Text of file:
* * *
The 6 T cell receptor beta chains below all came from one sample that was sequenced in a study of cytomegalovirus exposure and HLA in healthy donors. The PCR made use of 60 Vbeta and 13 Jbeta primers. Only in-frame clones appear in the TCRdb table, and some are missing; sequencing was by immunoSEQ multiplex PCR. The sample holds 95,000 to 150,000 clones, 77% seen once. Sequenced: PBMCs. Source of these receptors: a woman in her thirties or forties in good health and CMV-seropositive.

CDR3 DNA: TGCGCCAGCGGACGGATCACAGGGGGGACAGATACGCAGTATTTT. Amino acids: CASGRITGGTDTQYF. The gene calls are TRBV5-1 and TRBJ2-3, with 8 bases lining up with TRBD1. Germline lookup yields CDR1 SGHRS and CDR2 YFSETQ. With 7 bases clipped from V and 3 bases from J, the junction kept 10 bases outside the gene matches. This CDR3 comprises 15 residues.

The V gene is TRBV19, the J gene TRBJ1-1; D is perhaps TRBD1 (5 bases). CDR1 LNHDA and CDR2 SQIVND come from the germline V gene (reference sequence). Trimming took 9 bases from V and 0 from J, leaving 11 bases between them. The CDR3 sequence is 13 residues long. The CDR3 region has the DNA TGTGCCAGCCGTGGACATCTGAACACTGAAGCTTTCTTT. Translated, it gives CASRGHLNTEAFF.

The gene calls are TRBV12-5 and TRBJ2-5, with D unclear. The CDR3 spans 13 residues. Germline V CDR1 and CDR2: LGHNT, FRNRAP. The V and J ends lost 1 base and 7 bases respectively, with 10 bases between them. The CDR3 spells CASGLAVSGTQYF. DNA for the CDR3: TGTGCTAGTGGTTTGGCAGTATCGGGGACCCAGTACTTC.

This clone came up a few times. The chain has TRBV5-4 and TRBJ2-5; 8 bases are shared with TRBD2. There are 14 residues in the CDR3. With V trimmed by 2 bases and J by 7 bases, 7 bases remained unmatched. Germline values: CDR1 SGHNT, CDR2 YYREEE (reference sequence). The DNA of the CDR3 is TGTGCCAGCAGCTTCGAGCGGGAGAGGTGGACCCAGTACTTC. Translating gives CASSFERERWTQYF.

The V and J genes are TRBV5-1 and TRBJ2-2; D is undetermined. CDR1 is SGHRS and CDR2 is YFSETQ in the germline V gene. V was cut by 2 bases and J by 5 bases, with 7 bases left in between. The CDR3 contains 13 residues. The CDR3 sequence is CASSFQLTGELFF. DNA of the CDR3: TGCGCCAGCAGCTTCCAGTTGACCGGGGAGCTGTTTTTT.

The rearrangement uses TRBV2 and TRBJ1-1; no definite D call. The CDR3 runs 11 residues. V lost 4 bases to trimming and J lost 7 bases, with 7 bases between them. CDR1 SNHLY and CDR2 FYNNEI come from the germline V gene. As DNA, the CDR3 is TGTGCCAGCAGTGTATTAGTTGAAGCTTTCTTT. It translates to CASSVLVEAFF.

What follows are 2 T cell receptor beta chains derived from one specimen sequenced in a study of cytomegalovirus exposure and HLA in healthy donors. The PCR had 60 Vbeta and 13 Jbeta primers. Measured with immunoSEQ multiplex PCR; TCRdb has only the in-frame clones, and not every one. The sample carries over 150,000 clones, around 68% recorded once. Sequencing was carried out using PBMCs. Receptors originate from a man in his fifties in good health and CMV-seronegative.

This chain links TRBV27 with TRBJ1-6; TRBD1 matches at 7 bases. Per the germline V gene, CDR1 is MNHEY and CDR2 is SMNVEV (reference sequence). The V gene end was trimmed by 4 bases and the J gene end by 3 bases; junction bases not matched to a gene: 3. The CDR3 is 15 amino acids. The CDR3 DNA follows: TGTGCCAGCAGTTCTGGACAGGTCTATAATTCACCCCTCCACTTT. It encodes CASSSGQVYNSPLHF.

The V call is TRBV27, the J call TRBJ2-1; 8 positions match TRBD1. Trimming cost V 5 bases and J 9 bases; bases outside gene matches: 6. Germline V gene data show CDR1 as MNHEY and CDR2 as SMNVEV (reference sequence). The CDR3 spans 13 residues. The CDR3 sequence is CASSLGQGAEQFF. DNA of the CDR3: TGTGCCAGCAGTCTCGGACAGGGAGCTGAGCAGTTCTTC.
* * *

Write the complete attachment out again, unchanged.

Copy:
The 6 T cell receptor beta chains below all came from one sample that was sequenced in a study of cytomegalovirus exposure and HLA in healthy donors. The PCR made use of 60 Vbeta and 13 Jbeta primers. Only in-frame clones appear in the TCRdb table, and some are missing; sequencing was by immunoSEQ multiplex PCR. The sample holds 95,000 to 150,000 clones, 77% seen once. Sequenced: PBMCs. Source of these receptors: a woman in her thirties or forties in good health and CMV-seropositive.

CDR3 DNA: TGCGCCAGCGGACGGATCACAGGGGGGACAGATACGCAGTATTTT. Amino acids: CASGRITGGTDTQYF. The gene calls are TRBV5-1 and TRBJ2-3, with 8 bases lining up with TRBD1. Germline lookup yields CDR1 SGHRS and CDR2 YFSETQ. With 7 bases clipped from V and 3 bases from J, the junction kept 10 bases outside the gene matches. This CDR3 comprises 15 residues.

The V gene is TRBV19, the J gene TRBJ1-1; D is perhaps TRBD1 (5 bases). CDR1 LNHDA and CDR2 SQIVND come from the germline V gene (reference sequence). Trimming took 9 bases from V and 0 from J, leaving 11 bases between them. The CDR3 sequence is 13 residues long. The CDR3 region has the DNA TGTGCCAGCCGTGGACATCTGAACACTGAAGCTTTCTTT. Translated, it gives CASRGHLNTEAFF.

The gene calls are TRBV12-5 and TRBJ2-5, with D unclear. The CDR3 spans 13 residues. Germline V CDR1 and CDR2: LGHNT, FRNRAP. The V and J ends lost 1 base and 7 bases respectively, with 10 bases between them. The CDR3 spells CASGLAVSGTQYF. DNA for the CDR3: TGTGCTAGTGGTTTGGCAGTATCGGGGACCCAGTACTTC.

This clone came up a few times. The chain has TRBV5-4 and TRBJ2-5; 8 bases are shared with TRBD2. There are 14 residues in the CDR3. With V trimmed by 2 bases and J by 7 bases, 7 bases remained unmatched. Germline values: CDR1 SGHNT, CDR2 YYREEE (reference sequence). The DNA of the CDR3 is TGTGCCAGCAGCTTCGAGCGGGAGAGGTGGACCCAGTACTTC. Translating gives CASSFERERWTQYF.

The V and J genes are TRBV5-1 and TRBJ2-2; D is undetermined. CDR1 is SGHRS and CDR2 is YFSETQ in the germline V gene. V was cut by 2 bases and J by 5 bases, with 7 bases left in between. The CDR3 contains 13 residues. The CDR3 sequence is CASSFQLTGELFF. DNA of the CDR3: TGCGCCAGCAGCTTCCAGTTGACCGGGGAGCTGTTTTTT.

The rearrangement uses TRBV2 and TRBJ1-1; no definite D call. The CDR3 runs 11 residues. V lost 4 bases to trimming and J lost 7 bases, with 7 bases between them. CDR1 SNHLY and CDR2 FYNNEI come from the germline V gene. As DNA, the CDR3 is TGTGCCAGCAGTGTATTAGTTGAAGCTTTCTTT. It translates to CASSVLVEAFF.

What follows are 2 T cell receptor beta chains derived from one specimen sequenced in a study of cytomegalovirus exposure and HLA in healthy donors. The PCR had 60 Vbeta and 13 Jbeta primers. Measured with immunoSEQ multiplex PCR; TCRdb has only the in-frame clones, and not every one. The sample carries over 150,000 clones, around 68% recorded once. Sequencing was carried out using PBMCs. Receptors originate from a man in his fifties in good health and CMV-seronegative.

This chain links TRBV27 with TRBJ1-6; TRBD1 matches at 7 bases. Per the germline V gene, CDR1 is MNHEY and CDR2 is SMNVEV (reference sequence). The V gene end was trimmed by 4 bases and the J gene end by 3 bases; junction bases not matched to a gene: 3. The CDR3 is 15 amino acids. The CDR3 DNA follows: TGTGCCAGCAGTTCTGGACAGGTCTATAATTCACCCCTCCACTTT. It encodes CASSSGQVYNSPLHF.

The V call is TRBV27, the J call TRBJ2-1; 8 positions match TRBD1. Trimming cost V 5 bases and J 9 bases; bases outside gene matches: 6. Germline V gene data show CDR1 as MNHEY and CDR2 as SMNVEV (reference sequence). The CDR3 spans 13 residues. The CDR3 sequence is CASSLGQGAEQFF. DNA of the CDR3: TGTGCCAGCAGTCTCGGACAGGGAGCTGAGCAGTTCTTC.